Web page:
Thankss:-), yeah I've heard of that once I think, will check it out for sure!!!:-)Can we actually list this as work experience on CVs btw or is it more for the learning experience and just another certification for the CV?
0
reply
pinkleopard558
Badges: 9
Rep:
?
#6
Report Thread starter 1 month ago
#6
Anyone else plsss?😭😂
0
reply
life_isnt_now
Badges: 3
Rep:
?
#7
Report 1 month ago
#7
Hey, I have two ideas:
Most unis have a pro-bono consulting organisation set up, lots of them through this network called 180 Degrees Consulting although your uni might have something with a different name. Just google 'your uni name student consulting' and search a bit to find yours. You basically apply, don't have to have any prior experience, and get to work on consulting projects for charities (all virtual since Covid-19). This is a really great way to build up professional skills and develop scenarios you can use to answer competency-based questions.
Also, lots of unis have investment societies where you can make model portfolios etc which could be a good thing to look into to show interest in finance.
Other than that, volunteering is always good, maybe try to get on a society committee for a charity-related society?
Hope this helps!
1
reply
pinkleopard558
Badges: 9
Rep:
?
#8
Report Thread starter 1 month ago
#8
(Original post by life_isnt_now)
Hey, I have two ideas:
Most unis have a pro-bono consulting organisation set up, lots of them through this network called 180 Degrees Consulting although your uni might have something with a different name. Just google 'your uni name student consulting' and search a bit to find yours. You basically apply, don't have to have any prior experience, and get to work on consulting projects for charities (all virtual since Covid-19). This is a really great way to build up professional skills and develop scenarios you can use to answer competency-based questions.
Also, lots of unis have investment societies where you can make model portfolios etc which could be a good thing to look into to show interest in finance.
Other than that, volunteering is always good, maybe try to get on a society committee for a charity-related society?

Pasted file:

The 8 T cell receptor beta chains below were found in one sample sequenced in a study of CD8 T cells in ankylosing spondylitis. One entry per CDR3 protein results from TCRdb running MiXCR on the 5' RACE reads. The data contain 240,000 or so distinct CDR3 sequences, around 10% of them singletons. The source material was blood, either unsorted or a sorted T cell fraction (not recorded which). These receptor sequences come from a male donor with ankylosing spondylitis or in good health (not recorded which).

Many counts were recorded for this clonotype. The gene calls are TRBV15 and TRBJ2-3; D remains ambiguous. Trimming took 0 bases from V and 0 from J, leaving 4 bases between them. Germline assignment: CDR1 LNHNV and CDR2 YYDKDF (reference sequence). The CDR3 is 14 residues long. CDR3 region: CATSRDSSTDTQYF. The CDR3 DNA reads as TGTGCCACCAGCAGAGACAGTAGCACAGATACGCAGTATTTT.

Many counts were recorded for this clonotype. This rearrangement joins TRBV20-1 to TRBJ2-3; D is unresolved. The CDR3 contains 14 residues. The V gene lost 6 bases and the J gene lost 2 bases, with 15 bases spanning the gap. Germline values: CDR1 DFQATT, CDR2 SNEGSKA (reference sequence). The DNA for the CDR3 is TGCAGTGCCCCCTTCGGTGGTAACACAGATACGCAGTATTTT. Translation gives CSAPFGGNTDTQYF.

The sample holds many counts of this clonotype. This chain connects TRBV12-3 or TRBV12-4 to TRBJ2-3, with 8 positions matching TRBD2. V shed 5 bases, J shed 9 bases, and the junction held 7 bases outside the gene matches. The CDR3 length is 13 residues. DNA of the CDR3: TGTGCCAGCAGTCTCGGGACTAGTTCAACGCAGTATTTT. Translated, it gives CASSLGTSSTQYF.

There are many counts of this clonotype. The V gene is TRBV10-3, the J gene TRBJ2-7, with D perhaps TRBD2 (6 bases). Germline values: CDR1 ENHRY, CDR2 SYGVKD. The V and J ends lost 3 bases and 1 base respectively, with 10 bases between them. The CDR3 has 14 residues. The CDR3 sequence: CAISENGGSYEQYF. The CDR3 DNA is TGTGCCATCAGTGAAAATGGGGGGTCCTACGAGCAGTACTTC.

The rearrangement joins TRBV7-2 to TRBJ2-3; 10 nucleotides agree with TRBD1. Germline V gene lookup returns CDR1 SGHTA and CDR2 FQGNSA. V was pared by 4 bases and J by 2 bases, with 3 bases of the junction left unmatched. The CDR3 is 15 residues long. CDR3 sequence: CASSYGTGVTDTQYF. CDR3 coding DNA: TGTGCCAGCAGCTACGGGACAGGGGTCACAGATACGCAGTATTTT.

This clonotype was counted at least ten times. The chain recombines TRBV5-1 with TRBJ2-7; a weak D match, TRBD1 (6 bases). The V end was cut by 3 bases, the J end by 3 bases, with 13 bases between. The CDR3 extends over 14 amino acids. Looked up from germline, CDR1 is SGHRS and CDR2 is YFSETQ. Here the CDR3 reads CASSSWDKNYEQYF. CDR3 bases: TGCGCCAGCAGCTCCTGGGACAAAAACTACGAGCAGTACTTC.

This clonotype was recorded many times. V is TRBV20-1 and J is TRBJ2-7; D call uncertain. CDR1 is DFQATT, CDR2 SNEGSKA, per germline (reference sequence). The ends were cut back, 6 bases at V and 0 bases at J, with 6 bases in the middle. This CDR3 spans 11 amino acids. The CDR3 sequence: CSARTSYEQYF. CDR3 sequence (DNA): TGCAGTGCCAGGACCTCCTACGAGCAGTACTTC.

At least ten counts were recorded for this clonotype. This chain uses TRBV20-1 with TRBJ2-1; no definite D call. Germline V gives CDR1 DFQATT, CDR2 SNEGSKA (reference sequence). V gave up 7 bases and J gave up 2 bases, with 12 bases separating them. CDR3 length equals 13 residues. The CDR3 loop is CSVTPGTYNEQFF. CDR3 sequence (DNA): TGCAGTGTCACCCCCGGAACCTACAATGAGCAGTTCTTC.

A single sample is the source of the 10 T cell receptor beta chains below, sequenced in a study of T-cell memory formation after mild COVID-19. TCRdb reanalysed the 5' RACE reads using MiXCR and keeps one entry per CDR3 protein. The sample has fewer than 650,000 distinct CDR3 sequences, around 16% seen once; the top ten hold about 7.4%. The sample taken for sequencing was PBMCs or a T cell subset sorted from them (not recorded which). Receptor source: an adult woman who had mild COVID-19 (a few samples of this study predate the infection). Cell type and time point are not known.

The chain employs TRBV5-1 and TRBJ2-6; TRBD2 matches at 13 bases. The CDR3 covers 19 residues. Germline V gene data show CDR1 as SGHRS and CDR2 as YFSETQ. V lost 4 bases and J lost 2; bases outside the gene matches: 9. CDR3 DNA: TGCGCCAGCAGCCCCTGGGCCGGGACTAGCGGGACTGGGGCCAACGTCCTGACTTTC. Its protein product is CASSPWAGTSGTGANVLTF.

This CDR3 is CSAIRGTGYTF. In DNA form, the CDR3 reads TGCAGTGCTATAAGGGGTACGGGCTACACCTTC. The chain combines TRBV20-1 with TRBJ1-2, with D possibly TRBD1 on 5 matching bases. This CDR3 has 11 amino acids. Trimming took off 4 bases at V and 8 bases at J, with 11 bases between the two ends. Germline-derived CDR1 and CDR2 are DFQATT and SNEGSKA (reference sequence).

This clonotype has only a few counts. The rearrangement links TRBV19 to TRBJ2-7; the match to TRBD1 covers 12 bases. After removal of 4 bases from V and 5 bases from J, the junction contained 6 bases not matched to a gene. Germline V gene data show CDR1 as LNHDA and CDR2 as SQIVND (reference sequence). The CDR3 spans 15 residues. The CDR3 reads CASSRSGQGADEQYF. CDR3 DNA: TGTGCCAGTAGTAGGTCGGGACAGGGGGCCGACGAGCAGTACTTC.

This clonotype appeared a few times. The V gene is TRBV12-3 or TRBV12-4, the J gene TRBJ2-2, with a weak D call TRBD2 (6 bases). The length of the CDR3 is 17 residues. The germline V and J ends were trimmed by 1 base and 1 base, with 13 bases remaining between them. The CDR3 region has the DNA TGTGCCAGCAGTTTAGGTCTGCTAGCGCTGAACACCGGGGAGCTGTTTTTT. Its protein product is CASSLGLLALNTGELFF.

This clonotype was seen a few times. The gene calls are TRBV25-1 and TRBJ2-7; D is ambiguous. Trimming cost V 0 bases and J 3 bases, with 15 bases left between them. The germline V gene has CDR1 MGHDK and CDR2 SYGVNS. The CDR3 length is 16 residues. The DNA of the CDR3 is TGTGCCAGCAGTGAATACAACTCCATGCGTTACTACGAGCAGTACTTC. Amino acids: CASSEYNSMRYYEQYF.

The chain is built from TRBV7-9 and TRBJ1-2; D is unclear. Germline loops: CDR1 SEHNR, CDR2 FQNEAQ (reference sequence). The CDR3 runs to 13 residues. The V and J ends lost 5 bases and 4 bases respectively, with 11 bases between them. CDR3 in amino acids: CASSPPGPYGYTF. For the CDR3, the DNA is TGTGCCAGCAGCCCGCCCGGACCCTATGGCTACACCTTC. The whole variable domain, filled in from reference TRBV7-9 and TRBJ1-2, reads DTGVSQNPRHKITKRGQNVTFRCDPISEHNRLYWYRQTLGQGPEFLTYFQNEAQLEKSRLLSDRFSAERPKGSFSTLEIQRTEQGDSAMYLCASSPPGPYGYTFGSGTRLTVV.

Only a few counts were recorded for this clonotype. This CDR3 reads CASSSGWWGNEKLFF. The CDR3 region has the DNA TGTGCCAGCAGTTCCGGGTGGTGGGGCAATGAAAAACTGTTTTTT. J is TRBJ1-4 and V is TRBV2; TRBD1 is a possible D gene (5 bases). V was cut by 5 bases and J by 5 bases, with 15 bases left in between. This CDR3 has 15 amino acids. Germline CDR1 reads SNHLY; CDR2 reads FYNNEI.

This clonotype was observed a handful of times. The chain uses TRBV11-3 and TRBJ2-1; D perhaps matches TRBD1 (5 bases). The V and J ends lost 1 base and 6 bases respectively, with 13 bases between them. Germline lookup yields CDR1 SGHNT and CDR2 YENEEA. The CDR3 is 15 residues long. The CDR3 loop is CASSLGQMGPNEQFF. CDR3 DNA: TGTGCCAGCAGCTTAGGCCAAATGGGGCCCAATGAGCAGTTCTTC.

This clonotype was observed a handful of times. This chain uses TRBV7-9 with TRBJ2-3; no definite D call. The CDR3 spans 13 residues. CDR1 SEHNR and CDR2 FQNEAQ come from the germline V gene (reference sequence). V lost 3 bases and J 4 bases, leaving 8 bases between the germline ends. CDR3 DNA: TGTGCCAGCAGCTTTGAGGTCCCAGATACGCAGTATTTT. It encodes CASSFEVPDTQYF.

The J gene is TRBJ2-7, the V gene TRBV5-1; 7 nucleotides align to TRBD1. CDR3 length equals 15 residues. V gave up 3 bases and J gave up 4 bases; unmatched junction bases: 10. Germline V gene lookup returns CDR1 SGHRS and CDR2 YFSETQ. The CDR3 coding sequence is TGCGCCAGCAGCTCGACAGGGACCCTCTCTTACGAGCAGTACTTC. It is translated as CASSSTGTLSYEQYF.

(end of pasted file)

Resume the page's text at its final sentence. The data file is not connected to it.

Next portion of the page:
Hope this helps!
Heyy, thank you sm that was super helpful:-)will try all that for sure😊(though it may be likely all these things reject me as well lol😂)......would it be realistic to expect FO summer analyst role interviews given a profile with a top 6 target uni but bad A levels(which still just abt pass filters tho) and just a couple standard ECs like a bit of volunteering and sports but little to no experience(aside from possibly a couple of online certifications/free access "internships")?.....or is that super unlikely haha?😅😂
Last edited by pinkleopard558; 1 month ago
0
reply
life_isnt_now
Badges: 3
Rep:
?
#9
Report 1 month ago
#9
(Original post by pinkleopard558)
Heyy, thank you sm that was super helpful:-)will try all that for sure😊(though it may be likely all these things reject me as well lol😂)......would it be realistic to expect FO summer analyst role interviews given a profile with a top 6 target uni but bad A levels(which still just abt pass filters tho) and just a couple standard ECs like a bit of volunteering and sports but little to no experience(aside from possibly a couple of online certifications/free access "internships")?.....or is that super unlikely haha?😅😂
If you can pass the tests and come across as an interesting, enthusiastic and knowledgeable person in your VIs and ACs, that's the most important thing it's definitely worth a shot! But keep applying for anything you can and really push the Spring Weeks as this will be helpful in your applications next year. Best of luck!